A 50% strength by weight aqueous solution of the polymer was applied in a layer thickness of 60 μm to label paper and dried, and the dry film was covered with silicone paper. A coated label paper was stored at room temperature and another at 50 C. in a drying oven. After storage for 7 days at room temperature and for 12 hours at 50 C., no bleed-through, i.e. discoloration or grease on that side of the label paper opposite the coated side, was detectable.

COMPARATIVE EXAMPLE 1

75 g of a mixture of 320 g of vinyl methyl ether and 75 g of triethylene glycol vinyl methyl ether were initially taken in a reaction vessel having a heating bath, a stirrer, a dry ice cooler and feed vessels, and the reaction vessel was heated to an external temperature of 30 C.

1.55 ml of a 3% strength solution of boron trifluoride dihydrate in dioxane were added in 3 portions in the course of 15 minutes. After initiation of the reaction, the remaining 320 g of the monomer mixture and 2.50 ml of 3% strength solution of boron trifluoride dihydrate in dioxane and 3.12 ml of a 1% strength solution of oxalic acid in dioxane were added continuously in the course of 5 hours.

After the end of the feeds, the reaction mixture was heated to 70 C. and polymerization was continued for a further 30 minutes. Thereafter, reduced pressure (20 mbar) was applied for 1 hour and unconverted monomer was removed. About 380 g of product (Mw 9,500) were obtained.

Label paper was coated, as described above, with a 50% strength aqueous solution of the polymer.

However, the adhesive film did not exhibit sufficient cohesion. Coated labels could be peeled off from substrates, such as glass or plastics, e.g. polyethylene terephthalate, without significant resistance. Bleed-through was detectable after storage for only one day at room temperature and one hour at 50 C.

EXAMPLE 2

80 g of a mixture of 320 g of vinyl methyl ether, 20 g of isobutyl vinyl ether and 60 g of triethylene glycol vinyl methyl ether were initially taken in reaction vessel having a heating bath, a stirrer, a dry ice cooler and feed vessels, and the reaction vessel was heated to an external temperature of 30 C.

0.55 ml of a 3% strength solution of boron trifluoride dihydrate in dioxane was added in 3 portions in the course of 15 minutes. After initiation of the reaction, the remaining 340 g of the monomer mixture and 0.48 ml of 3% strength solution of boron trifluoride dihydrate in dioxane and 0.35 ml of a 14 strength solution of oxalic acid in dioxane were added continuously in the course of 5 hours.

After the end of the feeds, the reaction mixture was heated to 70 C. and polymerization was continued for a further 30 minutes. About 400 g of product were obtained. Mw : 26,000.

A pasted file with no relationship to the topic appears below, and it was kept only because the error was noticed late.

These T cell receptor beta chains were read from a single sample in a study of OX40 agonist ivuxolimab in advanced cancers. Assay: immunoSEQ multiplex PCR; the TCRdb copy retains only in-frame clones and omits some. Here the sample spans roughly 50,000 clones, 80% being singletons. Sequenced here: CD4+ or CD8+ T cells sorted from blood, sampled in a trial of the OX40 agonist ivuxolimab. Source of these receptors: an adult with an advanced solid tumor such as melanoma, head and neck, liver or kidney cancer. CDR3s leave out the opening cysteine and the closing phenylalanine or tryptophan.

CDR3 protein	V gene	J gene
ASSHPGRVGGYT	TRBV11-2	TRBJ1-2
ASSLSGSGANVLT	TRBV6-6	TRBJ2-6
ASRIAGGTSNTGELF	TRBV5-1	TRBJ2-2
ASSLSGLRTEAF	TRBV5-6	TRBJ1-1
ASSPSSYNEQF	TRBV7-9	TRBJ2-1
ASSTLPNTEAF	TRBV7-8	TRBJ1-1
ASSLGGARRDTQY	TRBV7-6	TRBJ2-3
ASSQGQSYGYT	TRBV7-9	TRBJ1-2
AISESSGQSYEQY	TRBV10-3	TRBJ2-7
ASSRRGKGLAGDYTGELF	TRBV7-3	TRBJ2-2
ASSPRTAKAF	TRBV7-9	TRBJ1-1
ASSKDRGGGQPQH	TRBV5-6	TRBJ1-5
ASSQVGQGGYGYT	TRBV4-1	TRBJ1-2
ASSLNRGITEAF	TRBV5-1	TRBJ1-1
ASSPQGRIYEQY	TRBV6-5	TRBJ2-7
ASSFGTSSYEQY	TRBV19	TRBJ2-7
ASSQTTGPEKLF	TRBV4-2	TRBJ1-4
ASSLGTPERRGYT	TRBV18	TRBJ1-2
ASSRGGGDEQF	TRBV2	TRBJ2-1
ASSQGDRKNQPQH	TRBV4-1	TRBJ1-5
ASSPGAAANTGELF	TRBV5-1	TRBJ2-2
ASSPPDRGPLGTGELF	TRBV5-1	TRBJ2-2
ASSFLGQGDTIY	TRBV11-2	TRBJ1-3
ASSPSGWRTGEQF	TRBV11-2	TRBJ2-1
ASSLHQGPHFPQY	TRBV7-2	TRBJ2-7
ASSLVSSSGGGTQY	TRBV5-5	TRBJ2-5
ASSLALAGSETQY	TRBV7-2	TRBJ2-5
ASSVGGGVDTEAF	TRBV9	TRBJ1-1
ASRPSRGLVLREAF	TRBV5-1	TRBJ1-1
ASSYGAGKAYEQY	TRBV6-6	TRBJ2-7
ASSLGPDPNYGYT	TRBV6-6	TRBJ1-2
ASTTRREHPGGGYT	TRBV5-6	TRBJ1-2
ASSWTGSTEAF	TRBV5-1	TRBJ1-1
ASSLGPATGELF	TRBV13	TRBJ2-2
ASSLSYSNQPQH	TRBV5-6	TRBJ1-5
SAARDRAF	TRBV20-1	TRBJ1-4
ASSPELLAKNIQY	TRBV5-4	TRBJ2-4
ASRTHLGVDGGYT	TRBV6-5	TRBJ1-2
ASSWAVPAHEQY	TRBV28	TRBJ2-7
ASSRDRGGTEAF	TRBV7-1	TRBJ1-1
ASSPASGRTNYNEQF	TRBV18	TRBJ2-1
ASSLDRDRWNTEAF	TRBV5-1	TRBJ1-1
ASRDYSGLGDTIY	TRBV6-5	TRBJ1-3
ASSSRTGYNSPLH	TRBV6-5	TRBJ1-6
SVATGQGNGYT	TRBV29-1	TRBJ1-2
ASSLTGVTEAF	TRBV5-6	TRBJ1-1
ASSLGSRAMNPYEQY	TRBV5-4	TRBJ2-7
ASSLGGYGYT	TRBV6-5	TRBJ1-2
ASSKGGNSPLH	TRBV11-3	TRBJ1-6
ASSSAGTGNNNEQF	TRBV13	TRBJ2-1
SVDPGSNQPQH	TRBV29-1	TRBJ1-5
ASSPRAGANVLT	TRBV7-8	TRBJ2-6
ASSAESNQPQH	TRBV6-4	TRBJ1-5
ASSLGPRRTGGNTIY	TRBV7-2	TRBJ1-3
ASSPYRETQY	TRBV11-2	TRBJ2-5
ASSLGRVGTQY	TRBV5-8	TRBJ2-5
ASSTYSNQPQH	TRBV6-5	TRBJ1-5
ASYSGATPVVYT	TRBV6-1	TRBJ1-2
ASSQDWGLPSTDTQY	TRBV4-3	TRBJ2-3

When the product was headed with water, a dispersion was obtained (50% by weight of solids). The dispersion was applied as described above on label paper.

Bleed-through was not detectable even after storage for 7 days at room temperature and for 12 hours at 50 C.

EXAMPLE 3

80 g of a mixture of 320 g of vinyl methyl ether, 20 g of vinyloxybutyl acrylate and 80 g of triethylene glycol vinyl methyl ether were initially taken in a reaction vessel having a heating bath, a stirrer, a dry ice cooler and feed vessels, and the reaction vessel was heated to an external temperature of 30 C.

1.65 ml of a 34 strength solution of boron trifluoride dihydrate in dioxane was added in 3 portions in the course of 15 minutes. After initiation of the reaction, the remaining 340 g of the monomer mixture and 1.65 ml of 3% strength solution of boron trifluoride dihydrate in dioxane and 0.42 ml of a 1% strength solution of oxalic acid in dioxane were added continuously in the course of 5 hours.

After the end of the feeds, the reaction mixture was heated to 70 C. and polymerization was continued for a further 30 minutes. About 410 g of product were obtained. Mw : 29,000.

When the polymer was headed with water, a dispersion was obtained (50% by weight of solids). The dispersion was applied to label paper in a layer thickness of 60 μm and dried. The dry polymer film was then exposed for 10 minutes to a UV lamp and then covered with silicone paper. No bleed-through was found after storage for 48 hours at 50 C.

EXAMPLE 4

400 g of a mixture of 1,400 g of vinyl ethyl ether and 600 g of triethylene glycol vinyl methyl ether were initially taken in a reaction vessel having a heating bath, a stirrer, a dry ice cooler and feed vessels, and the reaction vessel was heated to an external temperature of 50 C.

2 portions of 0.75 ml of a 3% strength solution of boron trifluoride dihydrate in dioxane were added in the course of 10 minutes. After initiation of the reaction, the remaining 1,600 g of the monomer mixture and 2.33 ml of 3% strength solution of boron trifluoride dihydrate in dioxane were added continuously in the course of 4 hours.

After the end of the feeds, the reaction mixture was heated to 70 C. and polymerization was continued for a further 2 hours. 1,950 g of product were obtained. Mw : 28,000.